US faces water shortage: high gap between demand and investments

According to the American Society of Civil Engineers this year the gsp will reach $91 billion.

America has no choice: it must continue to invest in water. By the end of this year, the projected gap between water infrastructure needs and federal spending will be $91 billion. This gap could exceed $2 trillion in 20 years. The data comes from the latest report by the American Society of Civil Engineers (ASCE), published at the end of May in conjunction with the private association US Water Alliance.

In the last three years, the study emphasizes, significant progress has been made thanks to the $55 billion investments distributed in water projects by the Infrastructure Investments and Jobs Act of 2021. However, it is necessary to maintain this investment pace. The report, titled “Bridging the Gap: the Power of Investment in Water,” estimates that with sufficient funds allocated to repair and replace much of the United States’ water and sewer systems, the gap would reach “only” $125 billion in twenty years (instead of $2 trillion).

A Failure Every Two Minutes

Most of the American water network was built over a century ago, so every two minutes, a water pipe breaks somewhere in the country. Drop by drop, this results in a total loss of 1.7 trillion liters of potable water each year.

Water services, including wastewater services, must also face a series of constraints unknown at the time most were designed and built. For example, it is estimated that there are six to ten million lead service lines in communities across the country. Health crises related to lead pipes, such as in Flint, Michigan, have increased public attention and demands to remove and replace lead service lines, a complex and expensive operation.

The dilemma has always been on the table, and the report underscores it with new numbers: lack of investment in water would translate into a cost of $287 billion to businesses over twenty years, whereas maintaining the levels of the 2021 law would reduce that cost by 46% to $134 billion. This highlights the American water emergency more clearly, as even by continuing to invest at the 2021 pace, the cost to businesses—and consequently to communities and individuals—would remain above $134 billion.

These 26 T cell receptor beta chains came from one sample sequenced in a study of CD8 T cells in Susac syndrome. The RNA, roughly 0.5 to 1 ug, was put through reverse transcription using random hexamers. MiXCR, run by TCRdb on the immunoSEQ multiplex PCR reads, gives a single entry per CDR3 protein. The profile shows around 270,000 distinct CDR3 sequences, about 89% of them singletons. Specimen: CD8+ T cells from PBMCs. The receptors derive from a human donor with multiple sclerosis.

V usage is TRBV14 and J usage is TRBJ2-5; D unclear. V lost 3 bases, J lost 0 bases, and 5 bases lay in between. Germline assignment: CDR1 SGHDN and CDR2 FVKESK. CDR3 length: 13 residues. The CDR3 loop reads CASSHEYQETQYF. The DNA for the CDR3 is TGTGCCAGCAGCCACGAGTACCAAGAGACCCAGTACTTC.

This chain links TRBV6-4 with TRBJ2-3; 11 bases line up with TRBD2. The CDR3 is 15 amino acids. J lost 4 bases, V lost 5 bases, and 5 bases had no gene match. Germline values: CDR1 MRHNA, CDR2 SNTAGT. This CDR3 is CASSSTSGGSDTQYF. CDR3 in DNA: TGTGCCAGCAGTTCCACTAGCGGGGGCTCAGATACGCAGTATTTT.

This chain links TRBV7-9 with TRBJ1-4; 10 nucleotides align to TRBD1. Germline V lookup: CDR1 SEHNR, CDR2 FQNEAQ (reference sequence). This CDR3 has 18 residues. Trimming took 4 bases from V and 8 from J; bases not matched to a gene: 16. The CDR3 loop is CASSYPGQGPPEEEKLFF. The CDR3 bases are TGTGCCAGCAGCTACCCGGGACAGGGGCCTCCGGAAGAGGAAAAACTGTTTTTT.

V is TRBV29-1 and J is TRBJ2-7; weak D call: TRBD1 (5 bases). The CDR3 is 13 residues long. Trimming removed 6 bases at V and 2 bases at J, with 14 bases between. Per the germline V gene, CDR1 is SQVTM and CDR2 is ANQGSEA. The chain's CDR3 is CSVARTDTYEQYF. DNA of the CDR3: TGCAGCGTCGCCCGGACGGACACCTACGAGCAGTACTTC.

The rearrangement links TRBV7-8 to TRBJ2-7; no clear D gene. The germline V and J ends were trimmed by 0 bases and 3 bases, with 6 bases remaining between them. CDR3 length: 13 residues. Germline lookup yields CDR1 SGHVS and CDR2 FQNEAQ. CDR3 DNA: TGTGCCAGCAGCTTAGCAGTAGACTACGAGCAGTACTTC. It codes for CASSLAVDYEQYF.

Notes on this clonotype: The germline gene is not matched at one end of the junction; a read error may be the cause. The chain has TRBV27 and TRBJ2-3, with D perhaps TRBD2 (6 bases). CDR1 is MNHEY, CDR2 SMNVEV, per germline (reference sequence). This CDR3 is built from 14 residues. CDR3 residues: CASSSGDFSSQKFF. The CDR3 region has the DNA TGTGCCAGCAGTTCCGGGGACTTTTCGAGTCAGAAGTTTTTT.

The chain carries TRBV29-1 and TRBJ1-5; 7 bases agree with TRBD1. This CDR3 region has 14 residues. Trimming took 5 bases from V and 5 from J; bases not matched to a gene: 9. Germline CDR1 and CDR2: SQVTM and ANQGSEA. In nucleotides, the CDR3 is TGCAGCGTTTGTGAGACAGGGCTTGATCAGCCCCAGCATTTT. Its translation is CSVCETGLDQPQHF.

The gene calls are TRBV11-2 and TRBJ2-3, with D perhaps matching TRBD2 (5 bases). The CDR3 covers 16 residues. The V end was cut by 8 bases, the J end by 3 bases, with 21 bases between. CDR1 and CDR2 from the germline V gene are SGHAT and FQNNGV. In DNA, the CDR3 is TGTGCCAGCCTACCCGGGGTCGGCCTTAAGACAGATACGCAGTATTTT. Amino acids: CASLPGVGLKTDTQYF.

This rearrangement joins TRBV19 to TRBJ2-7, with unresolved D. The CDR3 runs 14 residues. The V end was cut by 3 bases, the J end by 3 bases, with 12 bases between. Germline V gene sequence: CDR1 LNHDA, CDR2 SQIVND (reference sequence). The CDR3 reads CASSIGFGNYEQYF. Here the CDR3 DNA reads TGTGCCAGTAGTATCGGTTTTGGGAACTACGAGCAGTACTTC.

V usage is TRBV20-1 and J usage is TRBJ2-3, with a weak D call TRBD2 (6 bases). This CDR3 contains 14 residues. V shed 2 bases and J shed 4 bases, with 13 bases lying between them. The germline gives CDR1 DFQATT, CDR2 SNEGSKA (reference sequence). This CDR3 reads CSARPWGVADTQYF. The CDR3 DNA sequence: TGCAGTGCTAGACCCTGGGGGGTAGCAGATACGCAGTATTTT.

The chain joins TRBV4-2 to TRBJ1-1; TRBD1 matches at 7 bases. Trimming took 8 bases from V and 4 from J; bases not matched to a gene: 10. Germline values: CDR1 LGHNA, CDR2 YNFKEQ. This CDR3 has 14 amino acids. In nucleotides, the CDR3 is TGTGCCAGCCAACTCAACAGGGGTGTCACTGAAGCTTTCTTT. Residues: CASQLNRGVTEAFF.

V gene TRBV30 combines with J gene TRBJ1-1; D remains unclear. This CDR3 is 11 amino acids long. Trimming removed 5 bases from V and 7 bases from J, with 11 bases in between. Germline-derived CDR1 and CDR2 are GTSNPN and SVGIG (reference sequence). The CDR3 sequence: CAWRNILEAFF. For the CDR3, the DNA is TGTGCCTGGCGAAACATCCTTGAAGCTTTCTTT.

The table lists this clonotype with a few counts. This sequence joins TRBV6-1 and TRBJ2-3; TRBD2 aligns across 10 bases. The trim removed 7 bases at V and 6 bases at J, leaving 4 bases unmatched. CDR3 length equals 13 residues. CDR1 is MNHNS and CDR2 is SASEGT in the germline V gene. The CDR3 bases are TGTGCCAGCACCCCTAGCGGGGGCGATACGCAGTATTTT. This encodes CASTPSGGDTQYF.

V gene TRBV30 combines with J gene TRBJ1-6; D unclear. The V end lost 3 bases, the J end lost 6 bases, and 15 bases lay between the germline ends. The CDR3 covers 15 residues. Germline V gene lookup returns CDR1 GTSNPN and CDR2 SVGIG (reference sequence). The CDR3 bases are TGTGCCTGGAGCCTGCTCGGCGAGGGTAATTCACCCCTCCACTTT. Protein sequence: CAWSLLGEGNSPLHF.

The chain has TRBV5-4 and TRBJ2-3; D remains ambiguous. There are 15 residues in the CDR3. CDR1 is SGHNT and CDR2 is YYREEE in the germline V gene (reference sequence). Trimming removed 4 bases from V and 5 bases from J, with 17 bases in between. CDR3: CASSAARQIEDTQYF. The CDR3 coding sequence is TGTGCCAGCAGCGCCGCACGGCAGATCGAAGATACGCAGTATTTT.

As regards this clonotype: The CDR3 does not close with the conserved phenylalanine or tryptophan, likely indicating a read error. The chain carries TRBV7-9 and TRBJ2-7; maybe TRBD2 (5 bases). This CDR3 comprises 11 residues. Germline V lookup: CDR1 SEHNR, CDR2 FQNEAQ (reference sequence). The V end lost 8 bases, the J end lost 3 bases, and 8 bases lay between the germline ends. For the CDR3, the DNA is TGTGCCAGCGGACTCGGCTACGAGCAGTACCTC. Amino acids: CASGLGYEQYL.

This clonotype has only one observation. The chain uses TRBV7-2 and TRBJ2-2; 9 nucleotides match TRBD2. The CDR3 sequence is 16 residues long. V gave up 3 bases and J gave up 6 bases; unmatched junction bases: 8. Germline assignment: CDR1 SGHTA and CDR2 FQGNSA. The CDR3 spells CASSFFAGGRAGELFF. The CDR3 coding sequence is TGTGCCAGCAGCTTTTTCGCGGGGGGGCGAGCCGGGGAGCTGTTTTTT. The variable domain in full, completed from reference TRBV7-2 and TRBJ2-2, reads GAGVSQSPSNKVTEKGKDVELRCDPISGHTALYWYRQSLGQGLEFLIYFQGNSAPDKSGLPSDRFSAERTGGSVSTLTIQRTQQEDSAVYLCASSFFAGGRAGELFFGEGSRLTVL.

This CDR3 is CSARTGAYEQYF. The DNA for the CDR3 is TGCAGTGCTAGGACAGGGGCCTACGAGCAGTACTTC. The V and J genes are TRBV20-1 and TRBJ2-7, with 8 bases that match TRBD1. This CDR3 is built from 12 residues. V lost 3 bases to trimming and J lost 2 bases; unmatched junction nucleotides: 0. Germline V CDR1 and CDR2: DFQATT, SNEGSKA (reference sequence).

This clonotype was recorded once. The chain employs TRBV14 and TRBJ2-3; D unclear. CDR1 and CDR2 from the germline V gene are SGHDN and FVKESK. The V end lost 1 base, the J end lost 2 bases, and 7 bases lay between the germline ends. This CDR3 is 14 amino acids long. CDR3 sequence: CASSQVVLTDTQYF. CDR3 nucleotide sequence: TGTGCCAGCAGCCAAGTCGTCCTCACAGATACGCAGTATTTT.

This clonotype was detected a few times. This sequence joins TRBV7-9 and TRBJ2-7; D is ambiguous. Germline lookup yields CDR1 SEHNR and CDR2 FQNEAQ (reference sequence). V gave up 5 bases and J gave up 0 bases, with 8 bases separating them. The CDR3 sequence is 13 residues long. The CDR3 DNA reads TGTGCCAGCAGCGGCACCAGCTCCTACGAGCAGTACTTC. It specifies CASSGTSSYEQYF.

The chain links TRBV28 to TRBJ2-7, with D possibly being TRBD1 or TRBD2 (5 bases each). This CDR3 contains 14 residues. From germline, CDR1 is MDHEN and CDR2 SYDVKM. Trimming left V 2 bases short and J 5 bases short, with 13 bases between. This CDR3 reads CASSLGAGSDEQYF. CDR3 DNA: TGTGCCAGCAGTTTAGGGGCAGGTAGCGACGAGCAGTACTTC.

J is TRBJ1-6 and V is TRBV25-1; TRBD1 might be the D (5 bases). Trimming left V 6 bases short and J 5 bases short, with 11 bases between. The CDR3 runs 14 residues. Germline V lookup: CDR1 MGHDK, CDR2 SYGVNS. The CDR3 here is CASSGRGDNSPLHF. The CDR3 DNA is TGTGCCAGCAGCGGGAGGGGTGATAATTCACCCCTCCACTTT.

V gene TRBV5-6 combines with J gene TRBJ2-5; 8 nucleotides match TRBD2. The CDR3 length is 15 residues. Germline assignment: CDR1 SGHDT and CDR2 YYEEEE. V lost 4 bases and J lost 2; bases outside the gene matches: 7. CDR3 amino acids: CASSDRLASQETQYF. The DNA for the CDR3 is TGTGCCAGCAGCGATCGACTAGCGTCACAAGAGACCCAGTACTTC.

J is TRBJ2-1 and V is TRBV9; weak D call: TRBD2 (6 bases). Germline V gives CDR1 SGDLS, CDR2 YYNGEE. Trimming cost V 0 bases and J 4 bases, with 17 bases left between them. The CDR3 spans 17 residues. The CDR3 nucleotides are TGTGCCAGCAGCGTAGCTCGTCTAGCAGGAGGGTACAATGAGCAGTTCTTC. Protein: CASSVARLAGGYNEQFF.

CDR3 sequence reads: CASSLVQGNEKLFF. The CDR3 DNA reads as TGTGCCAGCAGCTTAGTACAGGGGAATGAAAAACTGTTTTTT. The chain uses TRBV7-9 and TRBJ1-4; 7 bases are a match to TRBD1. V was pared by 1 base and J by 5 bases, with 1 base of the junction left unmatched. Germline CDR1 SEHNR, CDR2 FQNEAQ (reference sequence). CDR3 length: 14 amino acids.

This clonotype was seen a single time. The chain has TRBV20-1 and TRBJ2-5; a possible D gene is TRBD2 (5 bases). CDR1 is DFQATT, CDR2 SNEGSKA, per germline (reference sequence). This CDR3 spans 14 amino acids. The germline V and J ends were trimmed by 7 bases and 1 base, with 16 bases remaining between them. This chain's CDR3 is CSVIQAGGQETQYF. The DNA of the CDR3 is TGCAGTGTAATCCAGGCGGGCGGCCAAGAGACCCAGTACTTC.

From Lake Mead to Washington, Major Projects to Solve the Water Crisis

Despite the lack of adequate federal funds, in the past ten years, some states have also leveraged local resources to finance significant projects, such as those undertaken by Webuild and its American subsidiary Lane Construction. Among these, Lake Mead Intake 3, designed to ensure a water supply level from the Colorado River and hydrate a vast inhabited area of Nevada around Las Vegas; or the Clean River Project in Washington D.C., which has reduced sewage overflows and captured and cleaned water during rains before it reaches the Potomac, Anacostia, and Rock Creek rivers. Equally crucial for citizens’ health and the environment is the Ship Canal Water Quality Project under construction, which involves a 2.7-mile (4.3-kilometer) tunnel to redirect and clean wastewater and rainwater into Seattle‘s network in Washington state.

Major Wastewater Treatment Projects

According to Environmental Protection Agency (EPA) data, 75% of Americans are served by about 16,000 municipal wastewater treatment systems. This network is not in the best condition, receiving a grade of D+ in the latest ASCE report cards. Thus, regardless of government and congressional plans, various projects are in the pipeline or already underway in individual states. For example, Texas has announced over $1 billion in upgrades to the Walnut Creek Wastewater Treatment Plant in eastern Austin. The plant, one of two main facilities managed by Austin Water, treats the city’s sewage system’s wastewater before redirecting it back into the Colorado River. The work to rehabilitate the plant, built 47 years ago, is expected to start in 2025.

Following Austin’s project, other projects valued at over $100 million are registered in Tennessee, with Nashville’s White Creek Wastewater Treatment Plant for $403 million, and in Florida with the expansion of the Southwest Water Reclamation in Manatee County for $193 million.